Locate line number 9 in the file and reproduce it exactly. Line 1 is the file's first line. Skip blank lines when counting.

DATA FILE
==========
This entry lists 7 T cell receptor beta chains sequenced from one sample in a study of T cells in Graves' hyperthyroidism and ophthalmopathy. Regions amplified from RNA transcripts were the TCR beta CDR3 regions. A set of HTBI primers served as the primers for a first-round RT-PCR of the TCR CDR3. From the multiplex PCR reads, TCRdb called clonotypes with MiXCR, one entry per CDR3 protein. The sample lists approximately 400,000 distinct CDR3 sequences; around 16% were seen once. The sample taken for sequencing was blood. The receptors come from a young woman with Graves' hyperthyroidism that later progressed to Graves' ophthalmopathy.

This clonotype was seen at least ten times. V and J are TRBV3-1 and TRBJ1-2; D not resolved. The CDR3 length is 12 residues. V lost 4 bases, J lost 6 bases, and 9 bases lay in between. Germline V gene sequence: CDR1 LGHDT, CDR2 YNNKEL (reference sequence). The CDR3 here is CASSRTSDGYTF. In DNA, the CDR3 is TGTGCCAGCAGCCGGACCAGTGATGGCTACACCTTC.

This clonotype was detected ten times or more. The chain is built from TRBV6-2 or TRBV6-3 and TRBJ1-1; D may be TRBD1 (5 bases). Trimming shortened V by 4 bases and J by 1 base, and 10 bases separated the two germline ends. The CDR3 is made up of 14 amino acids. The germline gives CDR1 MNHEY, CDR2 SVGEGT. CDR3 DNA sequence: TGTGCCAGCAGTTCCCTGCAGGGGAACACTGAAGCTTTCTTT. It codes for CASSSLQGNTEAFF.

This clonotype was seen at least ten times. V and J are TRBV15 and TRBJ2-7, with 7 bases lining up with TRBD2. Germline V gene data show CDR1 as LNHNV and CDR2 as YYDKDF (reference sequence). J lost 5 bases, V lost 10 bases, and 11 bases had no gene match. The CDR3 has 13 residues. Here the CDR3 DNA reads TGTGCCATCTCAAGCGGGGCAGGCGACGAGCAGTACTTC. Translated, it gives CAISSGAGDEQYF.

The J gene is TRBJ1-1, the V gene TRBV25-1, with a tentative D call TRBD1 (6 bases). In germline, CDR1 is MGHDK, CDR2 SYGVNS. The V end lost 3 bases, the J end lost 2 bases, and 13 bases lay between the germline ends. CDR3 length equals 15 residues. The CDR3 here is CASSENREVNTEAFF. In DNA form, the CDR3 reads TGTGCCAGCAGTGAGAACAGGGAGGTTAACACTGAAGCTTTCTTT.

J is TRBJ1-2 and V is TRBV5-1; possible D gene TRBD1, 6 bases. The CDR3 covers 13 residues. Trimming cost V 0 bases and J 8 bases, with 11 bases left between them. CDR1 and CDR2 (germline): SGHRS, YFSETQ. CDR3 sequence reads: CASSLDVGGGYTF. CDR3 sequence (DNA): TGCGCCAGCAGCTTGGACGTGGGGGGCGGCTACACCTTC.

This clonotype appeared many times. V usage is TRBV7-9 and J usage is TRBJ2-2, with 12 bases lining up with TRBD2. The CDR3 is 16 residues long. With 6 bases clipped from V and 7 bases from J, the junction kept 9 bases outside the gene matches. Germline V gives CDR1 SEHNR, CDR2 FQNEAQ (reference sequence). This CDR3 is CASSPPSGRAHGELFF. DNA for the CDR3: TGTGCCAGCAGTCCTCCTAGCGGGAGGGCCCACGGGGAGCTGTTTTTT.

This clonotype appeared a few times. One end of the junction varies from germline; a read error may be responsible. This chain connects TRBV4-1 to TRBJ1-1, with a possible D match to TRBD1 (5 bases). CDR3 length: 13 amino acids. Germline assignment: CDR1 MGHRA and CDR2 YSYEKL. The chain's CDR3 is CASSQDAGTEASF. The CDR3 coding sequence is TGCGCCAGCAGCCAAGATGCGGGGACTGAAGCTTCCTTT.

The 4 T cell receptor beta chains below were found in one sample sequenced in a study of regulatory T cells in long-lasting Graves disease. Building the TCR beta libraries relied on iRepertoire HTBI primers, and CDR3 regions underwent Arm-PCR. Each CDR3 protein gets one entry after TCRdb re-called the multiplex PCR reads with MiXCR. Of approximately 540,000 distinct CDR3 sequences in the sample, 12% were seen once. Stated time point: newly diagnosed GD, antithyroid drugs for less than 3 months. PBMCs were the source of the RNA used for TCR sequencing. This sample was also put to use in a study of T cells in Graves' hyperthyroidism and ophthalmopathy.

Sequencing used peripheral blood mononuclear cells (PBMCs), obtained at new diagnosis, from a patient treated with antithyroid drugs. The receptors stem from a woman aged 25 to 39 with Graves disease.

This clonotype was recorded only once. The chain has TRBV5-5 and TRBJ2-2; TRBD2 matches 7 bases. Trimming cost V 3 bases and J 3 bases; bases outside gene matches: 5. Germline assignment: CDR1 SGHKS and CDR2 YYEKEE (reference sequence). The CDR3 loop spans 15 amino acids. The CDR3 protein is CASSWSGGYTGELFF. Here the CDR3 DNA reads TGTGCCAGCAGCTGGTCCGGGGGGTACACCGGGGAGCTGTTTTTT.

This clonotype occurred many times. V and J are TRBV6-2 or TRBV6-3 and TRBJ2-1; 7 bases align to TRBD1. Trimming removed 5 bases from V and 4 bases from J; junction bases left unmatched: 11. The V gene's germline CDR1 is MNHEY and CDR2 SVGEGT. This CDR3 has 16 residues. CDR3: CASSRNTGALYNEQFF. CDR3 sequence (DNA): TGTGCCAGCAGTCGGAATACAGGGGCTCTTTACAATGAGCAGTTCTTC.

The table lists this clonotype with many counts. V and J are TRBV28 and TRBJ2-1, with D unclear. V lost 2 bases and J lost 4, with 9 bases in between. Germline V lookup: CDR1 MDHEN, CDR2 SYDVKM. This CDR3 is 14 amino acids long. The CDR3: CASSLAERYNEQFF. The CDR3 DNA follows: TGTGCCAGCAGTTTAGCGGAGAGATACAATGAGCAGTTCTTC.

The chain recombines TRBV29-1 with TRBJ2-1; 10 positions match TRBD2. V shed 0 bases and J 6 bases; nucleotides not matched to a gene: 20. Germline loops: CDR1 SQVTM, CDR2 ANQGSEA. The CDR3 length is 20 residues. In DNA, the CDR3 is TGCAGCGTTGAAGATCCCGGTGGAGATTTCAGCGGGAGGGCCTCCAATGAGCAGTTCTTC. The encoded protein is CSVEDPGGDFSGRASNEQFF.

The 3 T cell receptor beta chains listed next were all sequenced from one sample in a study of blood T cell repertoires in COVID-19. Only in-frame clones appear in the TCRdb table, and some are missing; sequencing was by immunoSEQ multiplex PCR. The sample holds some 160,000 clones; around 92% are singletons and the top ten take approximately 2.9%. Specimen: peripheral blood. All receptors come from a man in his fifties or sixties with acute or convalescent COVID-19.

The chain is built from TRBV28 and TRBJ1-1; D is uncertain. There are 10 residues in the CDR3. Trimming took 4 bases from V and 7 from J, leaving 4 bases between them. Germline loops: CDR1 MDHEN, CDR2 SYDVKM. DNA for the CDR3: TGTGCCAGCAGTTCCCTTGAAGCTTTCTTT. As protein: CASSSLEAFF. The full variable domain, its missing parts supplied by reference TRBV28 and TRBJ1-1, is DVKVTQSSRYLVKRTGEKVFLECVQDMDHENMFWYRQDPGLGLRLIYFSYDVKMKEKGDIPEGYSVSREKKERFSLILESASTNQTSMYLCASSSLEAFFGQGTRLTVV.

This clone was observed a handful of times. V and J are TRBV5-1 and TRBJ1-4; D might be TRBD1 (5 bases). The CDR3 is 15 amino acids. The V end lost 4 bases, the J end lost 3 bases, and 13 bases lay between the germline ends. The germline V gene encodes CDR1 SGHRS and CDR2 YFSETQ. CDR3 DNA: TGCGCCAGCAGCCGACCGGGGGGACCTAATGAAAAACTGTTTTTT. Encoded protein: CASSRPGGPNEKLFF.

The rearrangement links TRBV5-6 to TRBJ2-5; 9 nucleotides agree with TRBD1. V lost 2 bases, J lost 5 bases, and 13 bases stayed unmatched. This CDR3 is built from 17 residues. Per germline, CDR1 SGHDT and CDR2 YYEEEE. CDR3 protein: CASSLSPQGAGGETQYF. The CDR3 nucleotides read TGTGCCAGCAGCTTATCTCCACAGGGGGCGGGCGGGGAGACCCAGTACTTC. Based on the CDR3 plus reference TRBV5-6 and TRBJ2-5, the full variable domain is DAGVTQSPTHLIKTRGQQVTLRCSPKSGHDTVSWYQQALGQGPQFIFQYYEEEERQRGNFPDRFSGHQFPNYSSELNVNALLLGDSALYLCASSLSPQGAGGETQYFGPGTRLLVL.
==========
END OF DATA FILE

The 4 T cell receptor beta chains below were found in one sample sequenced in a study of regulatory T cells in long-lasting Graves disease. Building the TCR beta libraries relied on iRepertoire HTBI primers, and CDR3 regions underwent Arm-PCR. Each CDR3 protein gets one entry after TCRdb re-called the multiplex PCR reads with MiXCR. Of approximately 540,000 distinct CDR3 sequences in the sample, 12% were seen once. Stated time point: newly diagnosed GD, antithyroid drugs for less than 3 months. PBMCs were the source of the RNA used for TCR sequencing. This sample was also put to use in a study of T cells in Graves' hyperthyroidism and ophthalmopathy.